My wife and I were returning to our home after a New Year's Eve dinner. We had a very busy fall season and were pleased to be able to spend a long, quiet holiday weekend together. It was a rainy night, so we opted for a romantic dinner for two at our favorite local restaurant, sharing a bottle of wine and a great meal. We knew we'd be in bed and asleep long before the ball dropped and the revelers sang Auld Lang Syne.
My wife removed her coat and shoes in the foyer, and when she moved toward the kitchen she uttered a yell of shock. I ran in to check on her, immediately following her gaze to the large puddle of cold water she'd just stepped into in her stocking feet. We said simultaneously, “Where's this coming from?”
We turned on all the lights at the front of the house, illuminating a shiny stream of water entering from the framing above the front door. After checking the plumbing system, we decided the culprit was most likely some rotting wood on the Palladian window frame over the door. We ran to get towels to mop up the mess, then put down several more to absorb what else we would seep in during the night before retiring for the evening.
Morning broke on New Year's Day, and an outside inspection confirmed our suspicions. We got out the ladder and found nearly two feet of rotted wood window frame allowing water to seep behind the brick and into the house's framing. We got out plastic sheeting and duct tape—the waterproofing cure-all—aware that we wouldn't find a builder on a holiday, since finding one even in the best of times takes patience and persistence. I started calling around the next day.
It took me 15 telephone calls, three estimates, and nearly week of hassle to select someone who could perform the work in a relatively short time. The guy I chose was far from the leading candidate, but he was available and claimed he was capable of getting the problem solved quickly. We made an agreement.
Even after several weeks, the work continue, albeit at a snail's pace. For starters, I have found all local builders refuse to work when it rains. It doesn't appear to matter if the work needing completion is indoors or out. Apparently, if the weatherman calls for rain, they collectively turn off their bedside alarms and retire to dream up other plans for their day off.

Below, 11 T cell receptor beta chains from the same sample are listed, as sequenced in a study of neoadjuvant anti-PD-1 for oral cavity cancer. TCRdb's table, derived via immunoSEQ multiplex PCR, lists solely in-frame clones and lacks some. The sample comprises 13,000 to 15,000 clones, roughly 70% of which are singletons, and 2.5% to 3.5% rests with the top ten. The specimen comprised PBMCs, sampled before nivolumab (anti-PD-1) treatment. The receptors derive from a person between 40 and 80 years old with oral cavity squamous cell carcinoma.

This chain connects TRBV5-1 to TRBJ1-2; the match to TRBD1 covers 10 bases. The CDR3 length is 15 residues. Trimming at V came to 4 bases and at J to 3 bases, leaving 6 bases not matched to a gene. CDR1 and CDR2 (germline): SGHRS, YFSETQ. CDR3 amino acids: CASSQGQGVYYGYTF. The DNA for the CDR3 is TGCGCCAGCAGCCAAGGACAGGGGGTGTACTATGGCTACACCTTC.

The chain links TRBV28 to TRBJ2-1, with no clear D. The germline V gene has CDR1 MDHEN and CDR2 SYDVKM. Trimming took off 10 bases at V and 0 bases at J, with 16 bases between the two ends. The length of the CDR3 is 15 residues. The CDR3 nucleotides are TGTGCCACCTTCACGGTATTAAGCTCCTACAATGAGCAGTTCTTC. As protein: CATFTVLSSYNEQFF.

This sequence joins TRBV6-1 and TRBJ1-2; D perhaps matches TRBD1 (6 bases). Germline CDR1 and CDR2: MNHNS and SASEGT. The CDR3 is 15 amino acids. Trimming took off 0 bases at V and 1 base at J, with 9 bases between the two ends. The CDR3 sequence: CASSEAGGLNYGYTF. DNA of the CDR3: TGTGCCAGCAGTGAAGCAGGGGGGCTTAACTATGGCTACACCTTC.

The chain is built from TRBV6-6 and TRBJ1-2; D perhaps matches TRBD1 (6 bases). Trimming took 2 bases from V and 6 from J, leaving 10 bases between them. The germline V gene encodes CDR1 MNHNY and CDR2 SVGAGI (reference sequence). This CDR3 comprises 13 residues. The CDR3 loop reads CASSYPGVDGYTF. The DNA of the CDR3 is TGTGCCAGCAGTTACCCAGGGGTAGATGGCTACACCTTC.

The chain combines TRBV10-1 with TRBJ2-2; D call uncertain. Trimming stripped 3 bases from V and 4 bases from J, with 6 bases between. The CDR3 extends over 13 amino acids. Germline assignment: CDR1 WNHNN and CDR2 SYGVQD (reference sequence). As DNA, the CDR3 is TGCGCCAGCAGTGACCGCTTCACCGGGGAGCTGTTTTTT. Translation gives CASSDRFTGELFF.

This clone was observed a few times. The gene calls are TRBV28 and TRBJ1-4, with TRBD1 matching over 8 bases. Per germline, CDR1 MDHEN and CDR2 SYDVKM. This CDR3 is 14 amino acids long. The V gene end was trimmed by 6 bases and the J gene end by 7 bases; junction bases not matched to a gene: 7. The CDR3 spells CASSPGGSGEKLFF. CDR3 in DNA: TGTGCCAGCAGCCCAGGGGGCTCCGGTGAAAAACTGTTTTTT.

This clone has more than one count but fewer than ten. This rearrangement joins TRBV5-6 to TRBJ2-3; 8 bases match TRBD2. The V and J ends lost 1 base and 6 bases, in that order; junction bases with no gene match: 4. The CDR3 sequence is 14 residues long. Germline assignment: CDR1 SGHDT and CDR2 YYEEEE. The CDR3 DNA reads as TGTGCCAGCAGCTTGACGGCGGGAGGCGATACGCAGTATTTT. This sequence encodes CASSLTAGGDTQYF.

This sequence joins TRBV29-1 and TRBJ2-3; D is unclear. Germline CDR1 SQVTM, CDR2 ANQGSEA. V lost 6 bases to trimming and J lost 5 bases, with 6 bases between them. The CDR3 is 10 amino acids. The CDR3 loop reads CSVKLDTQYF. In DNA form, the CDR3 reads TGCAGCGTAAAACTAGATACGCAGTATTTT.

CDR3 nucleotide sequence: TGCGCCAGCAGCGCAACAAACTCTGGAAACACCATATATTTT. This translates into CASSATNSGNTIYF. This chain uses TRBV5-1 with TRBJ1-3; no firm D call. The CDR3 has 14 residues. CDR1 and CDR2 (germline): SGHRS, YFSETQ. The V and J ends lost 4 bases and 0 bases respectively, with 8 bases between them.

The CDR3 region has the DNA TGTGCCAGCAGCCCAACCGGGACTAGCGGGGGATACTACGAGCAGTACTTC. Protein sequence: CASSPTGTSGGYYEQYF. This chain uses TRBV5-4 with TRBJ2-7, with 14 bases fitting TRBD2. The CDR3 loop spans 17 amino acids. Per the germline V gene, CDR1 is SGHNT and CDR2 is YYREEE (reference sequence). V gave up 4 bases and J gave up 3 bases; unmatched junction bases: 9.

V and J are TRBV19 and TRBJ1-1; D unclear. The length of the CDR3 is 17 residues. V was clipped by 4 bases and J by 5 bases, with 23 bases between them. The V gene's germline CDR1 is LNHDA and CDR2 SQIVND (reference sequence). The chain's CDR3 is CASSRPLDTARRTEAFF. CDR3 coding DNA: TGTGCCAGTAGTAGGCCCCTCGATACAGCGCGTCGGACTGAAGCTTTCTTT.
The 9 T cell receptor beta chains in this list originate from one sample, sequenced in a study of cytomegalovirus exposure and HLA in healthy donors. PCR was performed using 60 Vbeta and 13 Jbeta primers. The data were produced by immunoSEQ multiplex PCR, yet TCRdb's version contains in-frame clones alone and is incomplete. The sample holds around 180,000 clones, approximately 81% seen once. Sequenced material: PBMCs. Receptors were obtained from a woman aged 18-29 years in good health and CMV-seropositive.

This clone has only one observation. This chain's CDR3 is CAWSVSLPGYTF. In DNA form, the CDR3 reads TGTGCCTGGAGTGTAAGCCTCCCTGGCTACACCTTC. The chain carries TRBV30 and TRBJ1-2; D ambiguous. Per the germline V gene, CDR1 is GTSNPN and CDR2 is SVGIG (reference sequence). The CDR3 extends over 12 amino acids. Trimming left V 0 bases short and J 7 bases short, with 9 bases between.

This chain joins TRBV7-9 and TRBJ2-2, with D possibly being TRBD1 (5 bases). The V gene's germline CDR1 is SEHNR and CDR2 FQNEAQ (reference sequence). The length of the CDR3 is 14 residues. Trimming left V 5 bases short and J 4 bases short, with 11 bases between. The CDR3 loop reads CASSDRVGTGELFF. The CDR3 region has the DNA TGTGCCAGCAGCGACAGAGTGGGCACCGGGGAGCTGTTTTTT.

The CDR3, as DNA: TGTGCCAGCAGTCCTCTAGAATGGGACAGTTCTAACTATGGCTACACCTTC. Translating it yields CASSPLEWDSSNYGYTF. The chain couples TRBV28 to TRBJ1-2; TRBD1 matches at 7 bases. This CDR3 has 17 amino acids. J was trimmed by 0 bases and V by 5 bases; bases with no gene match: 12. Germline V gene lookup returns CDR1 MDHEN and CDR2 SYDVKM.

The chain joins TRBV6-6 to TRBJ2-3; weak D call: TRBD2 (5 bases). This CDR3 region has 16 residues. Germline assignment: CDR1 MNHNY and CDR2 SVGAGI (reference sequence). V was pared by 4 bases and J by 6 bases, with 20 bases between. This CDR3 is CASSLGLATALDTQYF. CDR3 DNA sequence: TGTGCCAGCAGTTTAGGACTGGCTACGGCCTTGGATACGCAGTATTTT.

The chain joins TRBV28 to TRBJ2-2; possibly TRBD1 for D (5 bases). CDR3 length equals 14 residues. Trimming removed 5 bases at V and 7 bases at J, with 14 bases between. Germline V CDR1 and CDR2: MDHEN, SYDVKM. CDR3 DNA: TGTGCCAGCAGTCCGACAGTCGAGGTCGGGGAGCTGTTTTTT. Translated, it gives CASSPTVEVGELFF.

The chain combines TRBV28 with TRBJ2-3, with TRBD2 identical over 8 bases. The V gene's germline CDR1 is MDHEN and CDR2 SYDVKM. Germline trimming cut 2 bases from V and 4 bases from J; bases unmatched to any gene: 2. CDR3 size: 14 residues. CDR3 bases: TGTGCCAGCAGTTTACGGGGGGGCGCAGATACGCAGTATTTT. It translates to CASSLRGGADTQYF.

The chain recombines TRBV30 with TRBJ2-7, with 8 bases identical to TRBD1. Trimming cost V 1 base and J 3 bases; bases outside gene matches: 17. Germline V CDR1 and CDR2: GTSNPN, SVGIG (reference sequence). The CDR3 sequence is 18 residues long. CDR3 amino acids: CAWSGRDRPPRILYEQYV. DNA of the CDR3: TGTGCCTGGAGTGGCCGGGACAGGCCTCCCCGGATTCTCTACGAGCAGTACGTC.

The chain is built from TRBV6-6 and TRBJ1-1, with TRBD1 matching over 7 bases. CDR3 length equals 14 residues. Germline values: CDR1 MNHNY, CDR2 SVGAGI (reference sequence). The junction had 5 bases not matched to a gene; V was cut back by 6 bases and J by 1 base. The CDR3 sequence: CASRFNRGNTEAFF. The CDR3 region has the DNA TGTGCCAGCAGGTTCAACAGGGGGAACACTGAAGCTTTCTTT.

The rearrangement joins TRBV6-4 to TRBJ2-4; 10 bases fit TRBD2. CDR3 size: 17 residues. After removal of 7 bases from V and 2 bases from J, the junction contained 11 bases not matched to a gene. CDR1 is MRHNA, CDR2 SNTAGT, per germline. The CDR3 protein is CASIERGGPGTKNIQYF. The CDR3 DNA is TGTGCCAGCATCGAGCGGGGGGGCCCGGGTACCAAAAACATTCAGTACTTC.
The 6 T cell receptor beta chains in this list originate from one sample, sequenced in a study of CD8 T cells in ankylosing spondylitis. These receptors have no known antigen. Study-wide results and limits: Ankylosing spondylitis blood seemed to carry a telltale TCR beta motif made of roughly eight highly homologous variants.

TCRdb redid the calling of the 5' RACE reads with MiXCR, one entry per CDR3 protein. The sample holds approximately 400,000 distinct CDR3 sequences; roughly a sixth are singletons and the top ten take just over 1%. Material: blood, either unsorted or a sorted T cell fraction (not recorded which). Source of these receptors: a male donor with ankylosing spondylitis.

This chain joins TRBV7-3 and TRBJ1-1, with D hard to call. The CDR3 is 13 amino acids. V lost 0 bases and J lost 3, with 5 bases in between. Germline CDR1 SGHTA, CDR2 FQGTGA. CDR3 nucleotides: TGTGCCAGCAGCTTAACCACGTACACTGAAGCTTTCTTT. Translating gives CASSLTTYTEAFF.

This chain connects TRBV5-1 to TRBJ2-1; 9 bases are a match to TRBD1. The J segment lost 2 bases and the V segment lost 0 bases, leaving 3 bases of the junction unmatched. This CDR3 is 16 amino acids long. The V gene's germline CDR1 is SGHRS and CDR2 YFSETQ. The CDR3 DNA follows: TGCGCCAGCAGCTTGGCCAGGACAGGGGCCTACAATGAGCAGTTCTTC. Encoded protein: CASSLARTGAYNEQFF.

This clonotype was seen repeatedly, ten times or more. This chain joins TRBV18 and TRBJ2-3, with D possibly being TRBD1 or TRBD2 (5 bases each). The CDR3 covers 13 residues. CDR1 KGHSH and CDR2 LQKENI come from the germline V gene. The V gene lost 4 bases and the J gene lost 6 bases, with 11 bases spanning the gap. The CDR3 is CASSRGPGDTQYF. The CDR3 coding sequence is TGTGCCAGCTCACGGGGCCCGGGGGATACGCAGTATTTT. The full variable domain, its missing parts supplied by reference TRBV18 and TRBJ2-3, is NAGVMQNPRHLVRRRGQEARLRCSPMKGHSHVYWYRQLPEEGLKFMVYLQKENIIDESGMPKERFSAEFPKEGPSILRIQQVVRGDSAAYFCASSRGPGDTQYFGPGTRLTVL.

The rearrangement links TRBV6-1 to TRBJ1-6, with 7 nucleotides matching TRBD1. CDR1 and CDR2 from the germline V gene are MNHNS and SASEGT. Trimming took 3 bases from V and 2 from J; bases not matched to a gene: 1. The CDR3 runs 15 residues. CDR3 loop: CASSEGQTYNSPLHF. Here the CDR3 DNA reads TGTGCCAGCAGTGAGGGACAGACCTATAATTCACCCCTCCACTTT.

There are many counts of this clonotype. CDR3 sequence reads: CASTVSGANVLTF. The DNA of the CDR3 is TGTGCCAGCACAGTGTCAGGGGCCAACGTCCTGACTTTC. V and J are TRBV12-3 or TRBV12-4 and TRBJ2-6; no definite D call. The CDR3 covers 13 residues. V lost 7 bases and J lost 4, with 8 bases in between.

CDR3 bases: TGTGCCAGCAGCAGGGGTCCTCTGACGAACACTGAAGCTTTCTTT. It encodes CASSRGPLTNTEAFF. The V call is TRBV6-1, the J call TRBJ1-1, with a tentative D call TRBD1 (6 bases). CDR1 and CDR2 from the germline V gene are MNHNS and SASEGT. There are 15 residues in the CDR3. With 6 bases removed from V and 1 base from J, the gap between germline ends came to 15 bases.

Last week, Fred the Builder (not his real name) called me to explain that he had to leave the job at 4:00 pm because he was tired and it had been a long day. He had arrived with a small crew that day after lunch saying he was late because had to work on his hot tub at his house that morning. I took a mental note to try that excuse on my current employer some time. Fred also said they had predicted rain for the next day, but that he would come over to work on the inside woodwork if, in his words, “it wasn't raining too hard.” The following day was cloudy, but it did not rain a drop. I never saw him.
Two days later, Fred promised to be over at the house first thing in the morning to complete the inside job so he could receive his next payment from me. He said he would be there between 9:00 and 10:00 a.m. I made another mental note to see if my professional colleagues felt the hour between 9:00 and 10:00 constituted “first thing in the morning.”
He ultimately called me around 10:30 saying he was at the police station reporting a stolen generator, but that he would try to be there after lunch. He also mentioned that the carpenter he subcontracted to finish the woodwork was the one accused of the crime, and he may not be able to come, since he may be explaining things to the police.
When Fred finally did arrive, he asked if I wanted to sell a snow blower I had stored in the garage. I considered his request, suggested a price, and we again shook hands on the deal. He agreed to deduct that price from the monies I owed him for the next phase of the work.